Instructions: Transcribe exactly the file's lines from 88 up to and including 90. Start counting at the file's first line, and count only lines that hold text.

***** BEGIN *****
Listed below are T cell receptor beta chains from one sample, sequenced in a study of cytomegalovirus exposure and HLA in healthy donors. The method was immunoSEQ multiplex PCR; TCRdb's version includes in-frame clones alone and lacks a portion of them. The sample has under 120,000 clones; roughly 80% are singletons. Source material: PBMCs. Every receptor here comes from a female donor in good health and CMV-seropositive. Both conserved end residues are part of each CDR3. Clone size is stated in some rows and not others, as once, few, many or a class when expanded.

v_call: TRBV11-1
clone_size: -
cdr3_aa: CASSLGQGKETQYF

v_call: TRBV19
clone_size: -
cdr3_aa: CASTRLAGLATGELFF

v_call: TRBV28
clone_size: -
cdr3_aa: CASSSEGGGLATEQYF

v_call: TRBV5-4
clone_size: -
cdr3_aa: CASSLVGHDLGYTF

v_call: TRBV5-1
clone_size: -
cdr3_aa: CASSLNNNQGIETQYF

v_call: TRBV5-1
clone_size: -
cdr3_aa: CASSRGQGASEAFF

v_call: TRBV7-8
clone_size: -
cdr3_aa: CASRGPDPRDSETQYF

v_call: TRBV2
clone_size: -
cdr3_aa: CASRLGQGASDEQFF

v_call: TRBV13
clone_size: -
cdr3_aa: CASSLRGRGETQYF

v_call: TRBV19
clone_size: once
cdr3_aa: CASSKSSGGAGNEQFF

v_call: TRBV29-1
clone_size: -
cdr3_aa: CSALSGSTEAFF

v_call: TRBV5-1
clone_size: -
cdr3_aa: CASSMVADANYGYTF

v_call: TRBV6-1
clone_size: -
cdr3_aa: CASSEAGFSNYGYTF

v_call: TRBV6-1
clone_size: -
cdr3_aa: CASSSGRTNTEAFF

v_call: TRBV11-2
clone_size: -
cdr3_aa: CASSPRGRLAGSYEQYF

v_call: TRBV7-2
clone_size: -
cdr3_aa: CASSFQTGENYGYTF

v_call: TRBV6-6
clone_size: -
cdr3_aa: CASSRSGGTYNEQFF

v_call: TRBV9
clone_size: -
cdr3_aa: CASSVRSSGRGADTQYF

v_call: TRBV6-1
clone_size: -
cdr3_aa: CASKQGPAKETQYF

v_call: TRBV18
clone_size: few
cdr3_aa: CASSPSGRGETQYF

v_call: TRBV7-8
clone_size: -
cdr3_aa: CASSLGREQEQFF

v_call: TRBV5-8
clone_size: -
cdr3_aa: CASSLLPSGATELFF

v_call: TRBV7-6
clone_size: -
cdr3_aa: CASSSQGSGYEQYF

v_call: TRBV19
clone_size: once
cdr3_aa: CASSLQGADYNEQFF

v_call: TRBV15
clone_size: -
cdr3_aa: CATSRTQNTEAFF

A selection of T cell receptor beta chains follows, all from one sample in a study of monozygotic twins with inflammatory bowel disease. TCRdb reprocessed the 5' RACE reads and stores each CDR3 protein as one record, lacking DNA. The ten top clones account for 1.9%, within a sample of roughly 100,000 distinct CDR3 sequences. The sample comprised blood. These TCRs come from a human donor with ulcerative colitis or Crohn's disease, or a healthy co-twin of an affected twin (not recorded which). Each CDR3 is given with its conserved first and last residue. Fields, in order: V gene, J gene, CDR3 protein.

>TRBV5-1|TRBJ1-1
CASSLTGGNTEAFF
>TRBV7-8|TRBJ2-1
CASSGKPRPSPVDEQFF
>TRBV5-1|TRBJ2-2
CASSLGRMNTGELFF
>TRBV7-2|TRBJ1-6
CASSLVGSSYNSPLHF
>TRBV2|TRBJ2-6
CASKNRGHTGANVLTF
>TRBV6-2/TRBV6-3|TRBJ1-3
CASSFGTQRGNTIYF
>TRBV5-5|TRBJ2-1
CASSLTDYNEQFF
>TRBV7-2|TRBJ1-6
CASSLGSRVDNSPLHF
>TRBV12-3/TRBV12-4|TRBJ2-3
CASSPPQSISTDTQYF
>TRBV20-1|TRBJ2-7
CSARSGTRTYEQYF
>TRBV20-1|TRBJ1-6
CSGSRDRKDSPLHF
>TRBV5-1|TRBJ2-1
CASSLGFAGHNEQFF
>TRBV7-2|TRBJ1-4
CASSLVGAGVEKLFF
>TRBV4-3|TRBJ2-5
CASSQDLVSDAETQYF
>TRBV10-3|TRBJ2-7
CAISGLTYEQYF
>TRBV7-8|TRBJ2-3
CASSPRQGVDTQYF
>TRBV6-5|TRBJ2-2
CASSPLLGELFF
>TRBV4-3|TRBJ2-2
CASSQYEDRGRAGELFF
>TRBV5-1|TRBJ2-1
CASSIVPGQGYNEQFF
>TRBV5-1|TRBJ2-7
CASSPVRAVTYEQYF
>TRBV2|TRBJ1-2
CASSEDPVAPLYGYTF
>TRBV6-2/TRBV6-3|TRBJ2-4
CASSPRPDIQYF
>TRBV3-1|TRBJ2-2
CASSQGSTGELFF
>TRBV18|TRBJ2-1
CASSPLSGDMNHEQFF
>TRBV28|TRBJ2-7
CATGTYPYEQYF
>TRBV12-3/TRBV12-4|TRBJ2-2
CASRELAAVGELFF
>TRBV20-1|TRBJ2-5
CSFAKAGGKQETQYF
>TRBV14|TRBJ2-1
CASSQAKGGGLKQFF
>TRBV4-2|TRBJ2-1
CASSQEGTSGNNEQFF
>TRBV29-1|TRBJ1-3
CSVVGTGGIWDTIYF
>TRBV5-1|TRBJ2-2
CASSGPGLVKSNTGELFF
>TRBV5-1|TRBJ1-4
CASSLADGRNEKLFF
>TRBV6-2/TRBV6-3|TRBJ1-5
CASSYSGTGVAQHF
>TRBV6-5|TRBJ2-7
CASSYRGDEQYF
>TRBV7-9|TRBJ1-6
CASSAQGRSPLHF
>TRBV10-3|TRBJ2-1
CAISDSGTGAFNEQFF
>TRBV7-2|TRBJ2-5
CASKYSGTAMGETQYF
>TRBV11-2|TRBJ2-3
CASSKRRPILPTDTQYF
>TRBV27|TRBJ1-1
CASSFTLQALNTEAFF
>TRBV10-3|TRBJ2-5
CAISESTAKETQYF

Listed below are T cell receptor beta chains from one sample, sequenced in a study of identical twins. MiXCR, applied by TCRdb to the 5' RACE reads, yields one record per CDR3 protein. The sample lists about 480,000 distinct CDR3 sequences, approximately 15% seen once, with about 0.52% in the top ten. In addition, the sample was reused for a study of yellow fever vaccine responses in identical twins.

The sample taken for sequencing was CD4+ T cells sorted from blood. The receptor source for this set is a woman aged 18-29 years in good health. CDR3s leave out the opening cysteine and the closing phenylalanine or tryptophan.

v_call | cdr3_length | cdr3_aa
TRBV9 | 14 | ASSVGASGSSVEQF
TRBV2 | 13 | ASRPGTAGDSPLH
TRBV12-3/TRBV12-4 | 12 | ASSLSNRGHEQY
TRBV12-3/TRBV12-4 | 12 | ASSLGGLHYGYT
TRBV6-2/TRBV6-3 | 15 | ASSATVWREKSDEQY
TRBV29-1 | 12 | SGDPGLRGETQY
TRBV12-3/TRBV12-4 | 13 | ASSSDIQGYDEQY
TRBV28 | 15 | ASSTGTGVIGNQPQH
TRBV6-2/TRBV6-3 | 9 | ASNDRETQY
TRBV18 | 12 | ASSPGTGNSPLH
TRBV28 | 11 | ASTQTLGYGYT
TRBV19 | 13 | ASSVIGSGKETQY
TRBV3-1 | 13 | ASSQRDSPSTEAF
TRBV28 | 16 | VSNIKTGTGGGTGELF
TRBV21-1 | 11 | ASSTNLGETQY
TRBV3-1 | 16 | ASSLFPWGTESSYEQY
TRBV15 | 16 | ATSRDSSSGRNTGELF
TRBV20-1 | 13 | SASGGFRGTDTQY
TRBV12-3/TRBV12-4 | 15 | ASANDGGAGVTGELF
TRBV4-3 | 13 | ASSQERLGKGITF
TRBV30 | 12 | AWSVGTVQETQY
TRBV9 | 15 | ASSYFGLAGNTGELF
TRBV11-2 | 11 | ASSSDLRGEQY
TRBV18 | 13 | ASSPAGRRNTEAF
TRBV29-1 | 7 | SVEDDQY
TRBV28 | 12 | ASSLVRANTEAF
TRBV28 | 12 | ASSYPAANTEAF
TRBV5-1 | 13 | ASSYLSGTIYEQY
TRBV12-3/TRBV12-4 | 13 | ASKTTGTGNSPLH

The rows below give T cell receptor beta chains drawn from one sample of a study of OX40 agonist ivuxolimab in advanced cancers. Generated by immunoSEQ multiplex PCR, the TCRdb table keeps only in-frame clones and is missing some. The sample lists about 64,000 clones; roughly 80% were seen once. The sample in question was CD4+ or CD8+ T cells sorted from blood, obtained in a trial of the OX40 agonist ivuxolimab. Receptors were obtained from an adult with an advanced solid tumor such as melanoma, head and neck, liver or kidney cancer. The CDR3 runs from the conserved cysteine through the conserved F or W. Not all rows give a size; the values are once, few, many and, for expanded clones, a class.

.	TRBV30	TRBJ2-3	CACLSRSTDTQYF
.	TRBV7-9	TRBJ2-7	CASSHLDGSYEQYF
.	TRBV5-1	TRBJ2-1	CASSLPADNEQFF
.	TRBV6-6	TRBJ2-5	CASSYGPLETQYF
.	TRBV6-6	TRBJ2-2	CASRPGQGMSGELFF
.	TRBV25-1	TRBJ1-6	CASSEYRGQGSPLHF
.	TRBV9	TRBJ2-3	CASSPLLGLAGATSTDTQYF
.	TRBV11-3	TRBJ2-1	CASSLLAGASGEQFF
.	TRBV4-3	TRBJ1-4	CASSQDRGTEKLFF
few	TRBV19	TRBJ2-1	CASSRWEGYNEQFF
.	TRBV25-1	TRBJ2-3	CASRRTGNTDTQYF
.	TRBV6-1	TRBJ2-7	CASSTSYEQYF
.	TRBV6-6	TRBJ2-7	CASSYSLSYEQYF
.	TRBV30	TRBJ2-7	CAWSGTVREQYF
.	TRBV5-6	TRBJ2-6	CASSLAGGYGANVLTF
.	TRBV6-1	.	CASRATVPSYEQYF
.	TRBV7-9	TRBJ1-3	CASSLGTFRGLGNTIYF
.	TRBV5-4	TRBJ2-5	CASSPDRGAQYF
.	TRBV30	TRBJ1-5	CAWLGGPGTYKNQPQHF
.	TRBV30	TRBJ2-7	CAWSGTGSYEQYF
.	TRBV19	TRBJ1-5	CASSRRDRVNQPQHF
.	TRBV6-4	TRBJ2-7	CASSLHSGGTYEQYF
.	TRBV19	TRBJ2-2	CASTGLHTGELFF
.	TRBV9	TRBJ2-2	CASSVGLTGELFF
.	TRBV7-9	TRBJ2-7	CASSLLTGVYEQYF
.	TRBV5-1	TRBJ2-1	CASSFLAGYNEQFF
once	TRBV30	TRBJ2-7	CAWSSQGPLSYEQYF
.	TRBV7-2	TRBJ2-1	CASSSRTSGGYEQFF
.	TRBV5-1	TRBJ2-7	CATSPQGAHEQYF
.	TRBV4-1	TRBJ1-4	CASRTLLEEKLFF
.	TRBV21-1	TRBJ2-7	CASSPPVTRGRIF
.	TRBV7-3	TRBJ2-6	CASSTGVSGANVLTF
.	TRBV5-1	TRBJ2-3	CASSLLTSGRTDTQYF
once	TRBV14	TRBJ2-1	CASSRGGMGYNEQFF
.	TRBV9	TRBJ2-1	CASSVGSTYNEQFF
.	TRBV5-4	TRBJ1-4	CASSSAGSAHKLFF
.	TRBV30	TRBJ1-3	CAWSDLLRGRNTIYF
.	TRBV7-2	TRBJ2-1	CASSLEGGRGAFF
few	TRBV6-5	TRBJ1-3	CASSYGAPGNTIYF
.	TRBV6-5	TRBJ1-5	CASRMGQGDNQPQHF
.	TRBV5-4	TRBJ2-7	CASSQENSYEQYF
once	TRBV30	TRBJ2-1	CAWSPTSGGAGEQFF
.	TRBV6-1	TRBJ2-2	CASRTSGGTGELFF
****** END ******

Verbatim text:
>TRBV6-2/TRBV6-3|TRBJ1-3
CASSFGTQRGNTIYF
>TRBV5-5|TRBJ2-1